Sunday, July 29, 2012

Medicine and My Ancestors

I recently finished reading My Name is Mary Sutter by Robin Oliveira. It begins on the eve of the Civil War with the young midwife, Mary, pleading with a doctor to teach her how to become a surgeon. She is turned away: the doctor leaves to serve in the war. When Mary finds that nurses are requested, she leaves home to serve. I will not tell you more of the story line so as not to spoil it, but I will tell you that the reader is gifted with a verbal view of the aftermath of war, specifically medical treatment and the hospital environment.

Of the soldiers who fought in the Civil War and lived beyond the battlefield, those who had amputations or bullet wounds and died did not die from the surgeries performed to save them but from infections and diseases as a result of the surgeries. I find that incredibly sad - to have survived such primitive surgeries, begin to heal, and then die.

Although most of the characters in the book were created by the author, I believe the settings and environments were the results of Oliveira's research of materials written at the time of the Civil War or shortly afterward. (Her acknowledgements were at the front of the book. I neglected them until after I'd finished reading the book. If I'd read them at the beginning I wouldn't have wondered how much of the book was based on imagination and how much was based on research. Hint: if you read the book, read the acknowledgements first!)

I have one direct-line ancestor who served in the Civil War. He was not wounded but in later years suffered maladies he claimed originated during his service. Reading his pension file I wondered if it could be true. After reading Mary Sutter, I don't doubt it.

The book turned my thoughts toward medicine and my ancestors. Or, more specifically, my ancestors and the lack of medical knowledge during their lifetimes. I understand the concept of knowledge growing from knowledge: we can't have it all at the same time. That does not prevent me from wishing that my ancestors had been spared some of the diseases and illnesses that caused their deaths.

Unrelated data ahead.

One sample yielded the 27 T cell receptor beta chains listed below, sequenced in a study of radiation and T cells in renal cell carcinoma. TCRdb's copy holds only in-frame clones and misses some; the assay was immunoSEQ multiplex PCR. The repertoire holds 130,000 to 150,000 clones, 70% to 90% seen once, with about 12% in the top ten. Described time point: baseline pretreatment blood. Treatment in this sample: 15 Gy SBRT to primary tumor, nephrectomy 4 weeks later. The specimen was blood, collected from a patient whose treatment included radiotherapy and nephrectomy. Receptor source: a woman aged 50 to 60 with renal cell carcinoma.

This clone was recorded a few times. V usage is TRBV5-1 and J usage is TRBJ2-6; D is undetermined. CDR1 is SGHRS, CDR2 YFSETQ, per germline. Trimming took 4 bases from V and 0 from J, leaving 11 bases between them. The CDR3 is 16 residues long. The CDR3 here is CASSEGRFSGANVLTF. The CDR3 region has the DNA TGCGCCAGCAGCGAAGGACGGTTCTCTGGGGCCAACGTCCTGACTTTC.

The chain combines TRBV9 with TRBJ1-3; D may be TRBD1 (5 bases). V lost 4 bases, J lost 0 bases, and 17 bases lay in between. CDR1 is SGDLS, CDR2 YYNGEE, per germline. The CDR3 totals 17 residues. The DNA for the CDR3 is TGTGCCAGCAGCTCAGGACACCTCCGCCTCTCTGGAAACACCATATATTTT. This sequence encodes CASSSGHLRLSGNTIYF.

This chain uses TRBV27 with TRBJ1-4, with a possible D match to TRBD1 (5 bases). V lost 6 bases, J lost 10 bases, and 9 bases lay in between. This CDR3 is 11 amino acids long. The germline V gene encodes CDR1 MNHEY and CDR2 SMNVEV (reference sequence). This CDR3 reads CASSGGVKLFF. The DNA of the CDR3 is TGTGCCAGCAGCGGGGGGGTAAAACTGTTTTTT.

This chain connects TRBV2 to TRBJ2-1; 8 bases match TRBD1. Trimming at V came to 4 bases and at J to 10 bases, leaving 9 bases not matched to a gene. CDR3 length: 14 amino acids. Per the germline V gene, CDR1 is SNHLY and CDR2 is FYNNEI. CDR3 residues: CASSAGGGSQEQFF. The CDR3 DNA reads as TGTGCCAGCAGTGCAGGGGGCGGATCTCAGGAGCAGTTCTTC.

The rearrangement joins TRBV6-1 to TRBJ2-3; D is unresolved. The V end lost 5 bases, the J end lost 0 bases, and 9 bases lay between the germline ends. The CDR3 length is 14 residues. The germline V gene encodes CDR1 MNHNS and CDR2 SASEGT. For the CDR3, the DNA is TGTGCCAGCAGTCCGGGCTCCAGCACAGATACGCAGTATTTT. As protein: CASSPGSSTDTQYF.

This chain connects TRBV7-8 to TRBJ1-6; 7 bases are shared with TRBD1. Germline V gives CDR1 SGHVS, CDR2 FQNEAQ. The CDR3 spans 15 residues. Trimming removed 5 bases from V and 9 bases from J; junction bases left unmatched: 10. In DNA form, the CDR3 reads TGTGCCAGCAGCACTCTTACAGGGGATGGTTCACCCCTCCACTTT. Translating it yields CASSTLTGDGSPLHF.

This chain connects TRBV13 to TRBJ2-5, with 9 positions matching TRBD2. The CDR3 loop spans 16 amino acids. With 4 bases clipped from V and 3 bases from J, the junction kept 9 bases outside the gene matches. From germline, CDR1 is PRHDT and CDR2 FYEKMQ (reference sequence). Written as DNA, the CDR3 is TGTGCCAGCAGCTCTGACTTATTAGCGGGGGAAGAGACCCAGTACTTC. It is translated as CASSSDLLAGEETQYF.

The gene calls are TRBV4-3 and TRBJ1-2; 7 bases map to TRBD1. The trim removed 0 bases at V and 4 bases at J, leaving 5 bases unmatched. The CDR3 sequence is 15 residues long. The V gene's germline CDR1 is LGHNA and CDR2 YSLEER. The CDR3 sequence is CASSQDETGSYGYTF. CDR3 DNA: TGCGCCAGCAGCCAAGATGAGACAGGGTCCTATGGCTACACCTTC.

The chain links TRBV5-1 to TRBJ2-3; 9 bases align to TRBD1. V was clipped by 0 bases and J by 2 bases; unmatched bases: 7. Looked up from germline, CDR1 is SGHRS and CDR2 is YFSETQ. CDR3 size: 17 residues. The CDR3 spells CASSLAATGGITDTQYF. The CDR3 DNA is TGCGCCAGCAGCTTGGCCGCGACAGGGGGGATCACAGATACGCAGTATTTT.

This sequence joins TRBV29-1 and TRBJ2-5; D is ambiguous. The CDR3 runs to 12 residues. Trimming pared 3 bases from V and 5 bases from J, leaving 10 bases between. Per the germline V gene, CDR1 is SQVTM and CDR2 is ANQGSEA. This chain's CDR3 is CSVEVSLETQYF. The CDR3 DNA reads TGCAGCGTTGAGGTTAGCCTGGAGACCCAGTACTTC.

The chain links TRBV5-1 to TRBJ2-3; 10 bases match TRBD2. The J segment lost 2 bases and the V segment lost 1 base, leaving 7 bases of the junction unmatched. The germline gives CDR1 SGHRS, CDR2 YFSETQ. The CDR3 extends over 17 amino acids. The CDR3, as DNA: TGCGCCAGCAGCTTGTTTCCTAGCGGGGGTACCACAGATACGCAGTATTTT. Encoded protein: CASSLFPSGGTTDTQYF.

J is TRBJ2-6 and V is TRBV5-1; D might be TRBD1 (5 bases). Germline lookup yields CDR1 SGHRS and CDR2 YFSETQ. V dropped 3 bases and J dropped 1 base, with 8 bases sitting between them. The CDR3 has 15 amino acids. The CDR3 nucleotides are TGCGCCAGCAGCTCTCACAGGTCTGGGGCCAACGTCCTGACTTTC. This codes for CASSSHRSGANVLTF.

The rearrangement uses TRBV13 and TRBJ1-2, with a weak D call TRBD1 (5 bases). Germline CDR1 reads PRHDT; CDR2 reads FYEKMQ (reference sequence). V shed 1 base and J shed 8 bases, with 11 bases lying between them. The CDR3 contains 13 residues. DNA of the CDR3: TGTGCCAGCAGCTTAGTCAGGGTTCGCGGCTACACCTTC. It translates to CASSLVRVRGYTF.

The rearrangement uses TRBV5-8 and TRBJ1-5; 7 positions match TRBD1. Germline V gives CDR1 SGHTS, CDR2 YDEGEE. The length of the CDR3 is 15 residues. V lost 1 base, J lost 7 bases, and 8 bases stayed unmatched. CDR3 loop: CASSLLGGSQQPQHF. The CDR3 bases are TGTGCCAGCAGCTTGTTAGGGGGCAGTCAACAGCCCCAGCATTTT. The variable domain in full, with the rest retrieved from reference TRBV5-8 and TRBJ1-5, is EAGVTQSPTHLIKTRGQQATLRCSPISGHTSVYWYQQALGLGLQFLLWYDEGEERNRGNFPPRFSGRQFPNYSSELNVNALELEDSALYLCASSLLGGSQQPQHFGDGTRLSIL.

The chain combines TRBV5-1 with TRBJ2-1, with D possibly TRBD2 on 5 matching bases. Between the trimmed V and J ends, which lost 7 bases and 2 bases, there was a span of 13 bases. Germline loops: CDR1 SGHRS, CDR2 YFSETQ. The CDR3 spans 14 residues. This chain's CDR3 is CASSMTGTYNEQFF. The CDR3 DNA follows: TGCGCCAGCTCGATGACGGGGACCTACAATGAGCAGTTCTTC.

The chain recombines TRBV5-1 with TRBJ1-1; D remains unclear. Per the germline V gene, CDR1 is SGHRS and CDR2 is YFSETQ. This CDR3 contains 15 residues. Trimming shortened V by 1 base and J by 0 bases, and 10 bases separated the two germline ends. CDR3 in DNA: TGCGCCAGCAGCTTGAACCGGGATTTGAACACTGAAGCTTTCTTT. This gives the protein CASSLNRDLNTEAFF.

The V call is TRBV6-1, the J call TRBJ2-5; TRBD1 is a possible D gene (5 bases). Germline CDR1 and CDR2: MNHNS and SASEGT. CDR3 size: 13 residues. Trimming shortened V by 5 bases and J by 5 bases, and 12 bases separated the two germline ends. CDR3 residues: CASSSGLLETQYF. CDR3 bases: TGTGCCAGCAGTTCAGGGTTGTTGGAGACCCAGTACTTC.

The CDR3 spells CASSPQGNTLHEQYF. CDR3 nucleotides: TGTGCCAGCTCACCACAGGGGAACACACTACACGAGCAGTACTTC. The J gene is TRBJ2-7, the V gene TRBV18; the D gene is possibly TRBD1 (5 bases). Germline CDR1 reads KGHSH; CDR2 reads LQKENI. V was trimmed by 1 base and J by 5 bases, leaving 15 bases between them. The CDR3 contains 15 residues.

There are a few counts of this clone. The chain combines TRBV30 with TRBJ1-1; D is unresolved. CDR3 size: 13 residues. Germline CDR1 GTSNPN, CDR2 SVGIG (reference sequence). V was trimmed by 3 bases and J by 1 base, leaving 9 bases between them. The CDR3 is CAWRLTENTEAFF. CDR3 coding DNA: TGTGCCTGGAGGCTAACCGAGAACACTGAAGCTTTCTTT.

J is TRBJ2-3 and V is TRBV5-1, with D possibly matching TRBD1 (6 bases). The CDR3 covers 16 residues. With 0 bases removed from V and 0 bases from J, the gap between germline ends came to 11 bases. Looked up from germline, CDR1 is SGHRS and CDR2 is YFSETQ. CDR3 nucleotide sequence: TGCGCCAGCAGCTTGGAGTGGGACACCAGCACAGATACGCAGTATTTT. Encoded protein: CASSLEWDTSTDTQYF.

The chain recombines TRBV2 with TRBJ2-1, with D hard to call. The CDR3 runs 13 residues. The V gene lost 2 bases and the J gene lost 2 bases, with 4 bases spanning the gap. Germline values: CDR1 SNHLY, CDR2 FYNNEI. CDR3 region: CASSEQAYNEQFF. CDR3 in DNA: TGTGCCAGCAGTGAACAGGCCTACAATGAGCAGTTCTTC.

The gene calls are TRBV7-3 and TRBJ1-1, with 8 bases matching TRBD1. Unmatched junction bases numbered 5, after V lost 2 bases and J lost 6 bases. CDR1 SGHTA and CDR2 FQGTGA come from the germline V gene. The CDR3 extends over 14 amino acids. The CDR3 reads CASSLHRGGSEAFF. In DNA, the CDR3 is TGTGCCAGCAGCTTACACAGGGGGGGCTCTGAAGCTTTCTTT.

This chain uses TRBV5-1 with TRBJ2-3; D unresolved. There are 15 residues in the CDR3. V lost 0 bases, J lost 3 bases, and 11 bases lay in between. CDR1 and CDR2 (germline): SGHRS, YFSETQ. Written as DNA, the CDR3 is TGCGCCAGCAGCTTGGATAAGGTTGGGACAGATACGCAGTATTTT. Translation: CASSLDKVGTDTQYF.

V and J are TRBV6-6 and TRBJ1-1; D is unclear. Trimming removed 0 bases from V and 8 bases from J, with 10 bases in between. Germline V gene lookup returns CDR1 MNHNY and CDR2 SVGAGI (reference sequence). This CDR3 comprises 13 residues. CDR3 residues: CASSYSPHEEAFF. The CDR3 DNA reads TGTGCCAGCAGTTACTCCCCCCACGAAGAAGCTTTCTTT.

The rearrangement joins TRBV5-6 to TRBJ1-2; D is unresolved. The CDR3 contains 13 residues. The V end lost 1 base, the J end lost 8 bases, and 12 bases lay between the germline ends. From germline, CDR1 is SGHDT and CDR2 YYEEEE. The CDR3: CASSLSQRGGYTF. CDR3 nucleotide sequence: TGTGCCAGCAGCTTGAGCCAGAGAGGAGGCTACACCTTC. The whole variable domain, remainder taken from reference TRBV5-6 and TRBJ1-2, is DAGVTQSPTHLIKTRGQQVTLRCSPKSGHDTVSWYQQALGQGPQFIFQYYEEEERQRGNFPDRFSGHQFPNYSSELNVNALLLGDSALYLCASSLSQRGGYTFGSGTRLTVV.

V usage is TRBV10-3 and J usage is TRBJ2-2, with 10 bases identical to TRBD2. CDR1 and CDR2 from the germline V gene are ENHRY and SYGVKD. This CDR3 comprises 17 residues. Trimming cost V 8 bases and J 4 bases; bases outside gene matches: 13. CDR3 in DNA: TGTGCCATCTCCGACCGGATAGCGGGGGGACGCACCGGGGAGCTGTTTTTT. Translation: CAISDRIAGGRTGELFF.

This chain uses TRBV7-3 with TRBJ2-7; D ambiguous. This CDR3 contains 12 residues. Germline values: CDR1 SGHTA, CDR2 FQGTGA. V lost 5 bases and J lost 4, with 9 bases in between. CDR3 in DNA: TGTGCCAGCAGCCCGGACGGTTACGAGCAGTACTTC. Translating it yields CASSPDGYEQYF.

This is the beginning of my wish list (ancestor, cause of death & age, modern medical help):

Ellis Bickerstaff: diseases of the respiratory organs; died of a self-inflicted gunshot wound at the age of 67
Possible respite from the discomforts of his lung problems; psychiatric care and medications

Gust Doyle: colon cancer at the age of 44
Chemotherapy and/or radiation; surgery; antibiotics

Beulah (Gerner) Doyle: septicemia at the age of 24

Elizabeth (Armitage) Meinzen: skin cancer of the face at the age of 67
Radiation or chemotherapy may have put the cancer in remission and prolonged her life

Hannah Meinzen Hendricks: peritonitis at the age of 35
Identification, surgery, antibiotics

Edward Meinzen: suicide from opium poisoning at the age of 32 resulting from a mental breakdown 2 years earlier
Knowledge of mental health; restrictions on ease of purchase of opium; knowledge of addictive drugs

Bertha Meinzen Henderson: erysipelas and carbuncle at the age of 29
Antibiotics, knowledge of care

Modern medicine can not yet cure all ills and ailments but my ancestors may have lived longer with current medical knowledge. We can't change the past, but don't you just sometimes wish you could?


  1. What an interesting post! I have often been surprised when discovering the cause of death for an ancestor and thought about how things are so different today. Wouldn't they be amazed at how far we have come?!

  2. Great post, Nancy. I recently attended a family history talk on causes of death. It is a fascinating subject and as you say, we need to remember the context of the times.

  3. Bret, I think our ancestors would be speechless at the changes in medical care. Could we see ahead a hundred or more years, we would probably be speechless, too, don't you think?


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